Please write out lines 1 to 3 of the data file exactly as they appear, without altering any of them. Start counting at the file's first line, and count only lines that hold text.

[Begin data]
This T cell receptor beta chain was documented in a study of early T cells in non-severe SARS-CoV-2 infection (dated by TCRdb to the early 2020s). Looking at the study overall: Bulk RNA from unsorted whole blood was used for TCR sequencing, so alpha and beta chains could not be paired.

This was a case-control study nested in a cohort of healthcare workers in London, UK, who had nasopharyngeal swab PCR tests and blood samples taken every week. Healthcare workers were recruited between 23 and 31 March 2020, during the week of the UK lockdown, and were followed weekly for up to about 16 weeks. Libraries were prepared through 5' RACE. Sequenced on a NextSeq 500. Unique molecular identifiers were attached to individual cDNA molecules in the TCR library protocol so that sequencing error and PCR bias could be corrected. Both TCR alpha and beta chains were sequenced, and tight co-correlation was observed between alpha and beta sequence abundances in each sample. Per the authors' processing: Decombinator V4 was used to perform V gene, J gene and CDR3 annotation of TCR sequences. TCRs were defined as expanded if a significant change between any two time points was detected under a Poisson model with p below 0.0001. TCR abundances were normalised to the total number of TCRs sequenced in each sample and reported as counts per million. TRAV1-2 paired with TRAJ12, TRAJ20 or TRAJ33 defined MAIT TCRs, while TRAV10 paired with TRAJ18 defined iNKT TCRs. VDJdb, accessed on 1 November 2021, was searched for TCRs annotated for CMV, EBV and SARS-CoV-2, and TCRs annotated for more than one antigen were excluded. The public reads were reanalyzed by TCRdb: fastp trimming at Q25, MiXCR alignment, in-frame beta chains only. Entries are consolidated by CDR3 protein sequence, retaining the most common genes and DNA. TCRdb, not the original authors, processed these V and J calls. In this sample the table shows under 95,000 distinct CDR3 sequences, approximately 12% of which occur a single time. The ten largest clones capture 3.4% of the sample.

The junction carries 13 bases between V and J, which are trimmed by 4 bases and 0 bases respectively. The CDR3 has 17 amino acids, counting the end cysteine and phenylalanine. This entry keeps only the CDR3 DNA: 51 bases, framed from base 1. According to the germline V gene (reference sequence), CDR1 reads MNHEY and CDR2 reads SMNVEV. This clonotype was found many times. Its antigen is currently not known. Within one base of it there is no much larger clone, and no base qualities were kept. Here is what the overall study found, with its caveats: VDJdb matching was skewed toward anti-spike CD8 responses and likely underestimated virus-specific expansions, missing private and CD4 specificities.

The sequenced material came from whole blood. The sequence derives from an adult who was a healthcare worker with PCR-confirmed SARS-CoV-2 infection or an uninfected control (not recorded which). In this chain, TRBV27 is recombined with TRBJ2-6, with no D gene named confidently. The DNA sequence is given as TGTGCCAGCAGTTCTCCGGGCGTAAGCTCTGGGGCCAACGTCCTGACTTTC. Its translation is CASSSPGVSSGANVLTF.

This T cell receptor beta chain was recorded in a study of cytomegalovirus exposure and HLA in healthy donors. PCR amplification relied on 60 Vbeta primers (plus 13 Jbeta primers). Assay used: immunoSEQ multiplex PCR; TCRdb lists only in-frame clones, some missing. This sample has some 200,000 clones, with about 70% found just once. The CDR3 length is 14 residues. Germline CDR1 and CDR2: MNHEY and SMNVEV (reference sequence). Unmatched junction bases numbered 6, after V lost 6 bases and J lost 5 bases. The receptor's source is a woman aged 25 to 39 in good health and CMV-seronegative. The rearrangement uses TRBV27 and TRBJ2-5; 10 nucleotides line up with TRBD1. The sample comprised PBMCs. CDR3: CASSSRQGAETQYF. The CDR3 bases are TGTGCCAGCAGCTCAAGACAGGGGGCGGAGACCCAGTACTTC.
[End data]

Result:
This T cell receptor beta chain was documented in a study of early T cells in non-severe SARS-CoV-2 infection (dated by TCRdb to the early 2020s). Looking at the study overall: Bulk RNA from unsorted whole blood was used for TCR sequencing, so alpha and beta chains could not be paired.

This was a case-control study nested in a cohort of healthcare workers in London, UK, who had nasopharyngeal swab PCR tests and blood samples taken every week. Healthcare workers were recruited between 23 and 31 March 2020, during the week of the UK lockdown, and were followed weekly for up to about 16 weeks. Libraries were prepared through 5' RACE. Sequenced on a NextSeq 500. Unique molecular identifiers were attached to individual cDNA molecules in the TCR library protocol so that sequencing error and PCR bias could be corrected. Both TCR alpha and beta chains were sequenced, and tight co-correlation was observed between alpha and beta sequence abundances in each sample. Per the authors' processing: Decombinator V4 was used to perform V gene, J gene and CDR3 annotation of TCR sequences. TCRs were defined as expanded if a significant change between any two time points was detected under a Poisson model with p below 0.0001. TCR abundances were normalised to the total number of TCRs sequenced in each sample and reported as counts per million. TRAV1-2 paired with TRAJ12, TRAJ20 or TRAJ33 defined MAIT TCRs, while TRAV10 paired with TRAJ18 defined iNKT TCRs. VDJdb, accessed on 1 November 2021, was searched for TCRs annotated for CMV, EBV and SARS-CoV-2, and TCRs annotated for more than one antigen were excluded. The public reads were reanalyzed by TCRdb: fastp trimming at Q25, MiXCR alignment, in-frame beta chains only. Entries are consolidated by CDR3 protein sequence, retaining the most common genes and DNA. TCRdb, not the original authors, processed these V and J calls. In this sample the table shows under 95,000 distinct CDR3 sequences, approximately 12% of which occur a single time. The ten largest clones capture 3.4% of the sample.

The junction carries 13 bases between V and J, which are trimmed by 4 bases and 0 bases respectively. The CDR3 has 17 amino acids, counting the end cysteine and phenylalanine. This entry keeps only the CDR3 DNA: 51 bases, framed from base 1. According to the germline V gene (reference sequence), CDR1 reads MNHEY and CDR2 reads SMNVEV. This clonotype was found many times. Its antigen is currently not known. Within one base of it there is no much larger clone, and no base qualities were kept. Here is what the overall study found, with its caveats: VDJdb matching was skewed toward anti-spike CD8 responses and likely underestimated virus-specific expansions, missing private and CD4 specificities.